You can also use the Bose Music App via Bluetooth to connect to multiple L1 Pro or S1 Pro systems and control the audio using Tonematch settings, EQ, reverb, and individual channel volumes.

Download the Bose Music app for iOS or Android here.

How To Pair the L1 Pro32 Bluetooth

  1. Press and hold the Bluetooth button on the L1 Pro until it flashes blue.
  2. Open the Bluetooth settings on your mobile device and pair with the device that should have the name that you chose during the initial Bluetooth setup.
  3. After it has successfully paired, the Bluetooth LED on the L1 Pro will turn white.

 

How many watts is the Bose L1 Pro16?

How many watts is the Bose L1 Pro16?

How many watts is the Bose L1 Pro16?

According to Bose, the L1 Pro16 is rated at 1250 watts shared across the system with 250 watts into the 16 little driver speakers in the top array, and 1000 watts for the big racetrack subwoofer down below.

Many resources suggest that makes the L1 Pro16 “big enough for up to 250 people”.

But watts is only a number that probably doesn’t help you in a room full of guests, and SPL is a more useful measurement.

The Bose L1 Pro16 has a peak SPL of 124 dB and a continuous SPL of 118 dB. 

The peak SPL is the maximum volume that the speaker can output, while the continuous SPL is the volume that the speaker can output for extended periods of time without distorting. Ideally “continuous SPL” is your friend.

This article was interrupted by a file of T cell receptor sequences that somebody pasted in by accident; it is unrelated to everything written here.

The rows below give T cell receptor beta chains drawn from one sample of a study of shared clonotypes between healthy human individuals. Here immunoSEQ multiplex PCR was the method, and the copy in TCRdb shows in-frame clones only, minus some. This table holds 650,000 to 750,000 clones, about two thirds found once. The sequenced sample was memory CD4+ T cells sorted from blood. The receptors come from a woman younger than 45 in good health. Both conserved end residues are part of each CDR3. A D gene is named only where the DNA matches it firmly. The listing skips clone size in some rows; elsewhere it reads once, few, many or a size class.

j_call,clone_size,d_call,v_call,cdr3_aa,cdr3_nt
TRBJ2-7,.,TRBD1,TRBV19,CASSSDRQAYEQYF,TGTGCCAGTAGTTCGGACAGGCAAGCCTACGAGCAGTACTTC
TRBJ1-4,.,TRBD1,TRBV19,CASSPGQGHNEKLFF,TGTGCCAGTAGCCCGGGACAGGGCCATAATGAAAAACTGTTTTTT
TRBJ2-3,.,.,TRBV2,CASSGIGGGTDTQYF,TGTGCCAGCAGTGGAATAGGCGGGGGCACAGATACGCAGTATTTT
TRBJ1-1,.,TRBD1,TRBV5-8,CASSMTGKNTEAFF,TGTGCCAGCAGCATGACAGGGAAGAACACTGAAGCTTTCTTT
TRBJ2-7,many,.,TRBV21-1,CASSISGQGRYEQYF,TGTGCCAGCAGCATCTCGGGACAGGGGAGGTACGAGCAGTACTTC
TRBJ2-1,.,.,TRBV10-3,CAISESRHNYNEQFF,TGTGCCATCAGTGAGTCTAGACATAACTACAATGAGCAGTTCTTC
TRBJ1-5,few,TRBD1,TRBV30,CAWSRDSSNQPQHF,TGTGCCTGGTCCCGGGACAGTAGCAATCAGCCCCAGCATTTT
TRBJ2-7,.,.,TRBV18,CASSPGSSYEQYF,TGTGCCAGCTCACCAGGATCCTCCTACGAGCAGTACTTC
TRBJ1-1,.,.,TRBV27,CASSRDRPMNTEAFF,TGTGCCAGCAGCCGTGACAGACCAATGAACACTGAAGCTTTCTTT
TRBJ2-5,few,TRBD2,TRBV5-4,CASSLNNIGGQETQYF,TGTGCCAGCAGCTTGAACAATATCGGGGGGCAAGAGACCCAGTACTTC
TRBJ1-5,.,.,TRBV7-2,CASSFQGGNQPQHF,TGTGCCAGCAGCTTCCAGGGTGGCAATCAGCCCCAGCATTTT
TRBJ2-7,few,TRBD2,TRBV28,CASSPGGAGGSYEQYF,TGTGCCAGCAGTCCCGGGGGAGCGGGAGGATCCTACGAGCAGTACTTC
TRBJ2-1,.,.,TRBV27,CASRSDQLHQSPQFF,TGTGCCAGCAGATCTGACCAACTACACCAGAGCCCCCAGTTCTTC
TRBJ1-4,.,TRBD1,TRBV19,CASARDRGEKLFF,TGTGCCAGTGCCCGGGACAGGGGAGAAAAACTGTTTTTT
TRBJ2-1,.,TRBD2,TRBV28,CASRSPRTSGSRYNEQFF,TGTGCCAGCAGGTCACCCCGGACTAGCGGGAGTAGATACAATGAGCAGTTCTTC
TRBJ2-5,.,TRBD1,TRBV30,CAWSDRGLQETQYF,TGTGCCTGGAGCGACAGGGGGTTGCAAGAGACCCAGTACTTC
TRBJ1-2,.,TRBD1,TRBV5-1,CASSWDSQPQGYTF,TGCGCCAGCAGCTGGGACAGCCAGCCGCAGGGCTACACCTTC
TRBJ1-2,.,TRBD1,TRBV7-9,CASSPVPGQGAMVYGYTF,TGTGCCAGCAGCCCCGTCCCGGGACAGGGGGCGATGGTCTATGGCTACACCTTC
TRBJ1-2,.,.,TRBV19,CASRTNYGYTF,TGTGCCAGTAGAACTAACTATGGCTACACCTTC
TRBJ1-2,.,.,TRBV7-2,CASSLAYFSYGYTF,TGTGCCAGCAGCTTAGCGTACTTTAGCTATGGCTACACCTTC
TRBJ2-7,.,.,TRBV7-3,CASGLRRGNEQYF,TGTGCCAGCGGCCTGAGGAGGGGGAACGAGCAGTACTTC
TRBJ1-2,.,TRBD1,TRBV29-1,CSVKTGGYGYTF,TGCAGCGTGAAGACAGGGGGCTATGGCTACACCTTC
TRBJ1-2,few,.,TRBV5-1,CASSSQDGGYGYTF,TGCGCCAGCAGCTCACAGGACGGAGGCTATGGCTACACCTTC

Peak or maximum SPL is like driving your car with the rev counter at 8000 RPM.  Sure, the car can still drive but it doesn’t sound good and makes the trip uncomfortable.

It’s the same with SPL or volume, you want to aim for a sound that is as loud as necessary without “redlining the rev counter” or getting close to 8000rpm.

 

Bose themselves say the L1 Pro16 is “the sweet spot”.  From a price and size perspective, it sits between the Pro8 and the Pro32, but it also has power, dispersion, and decent throw from the array.

Ultimately, the best way to determine how loud a speaker will sound is to listen to it in person.  If you’re in the Greater Waikato, Auckland or Whangarei districts and haven’t heard the L1 Pro series in the real worl – outside of a retail store, let’s talk and arrange a live demo.  Nothing beats trying it out at your next event, in your venue, your practice room, whatever will give you a true representation of how the L1 Pro range will suit you.

 

Bose L1 Pro16 – Australasian review

Bose L1 Pro16 – Australasian review

The famous AV magazine “CX”, based in Australia, took a new Bose L1 Pro16 out for a good thrashing.

Setup of the system really couldn’t be much simpler: plonk the sub on the floor, then place the array section (plus or minus the extender part) into the keyed receptacle on top. Turn on the power, plug in your mic, and turn it up. Job done. It literally takes less than a minute, which makes this super appealing for anyone needing to get into a space and set up quickly.

Read their full review here

Get the Bose L1 Pro16 here.

Bose L1 Pro16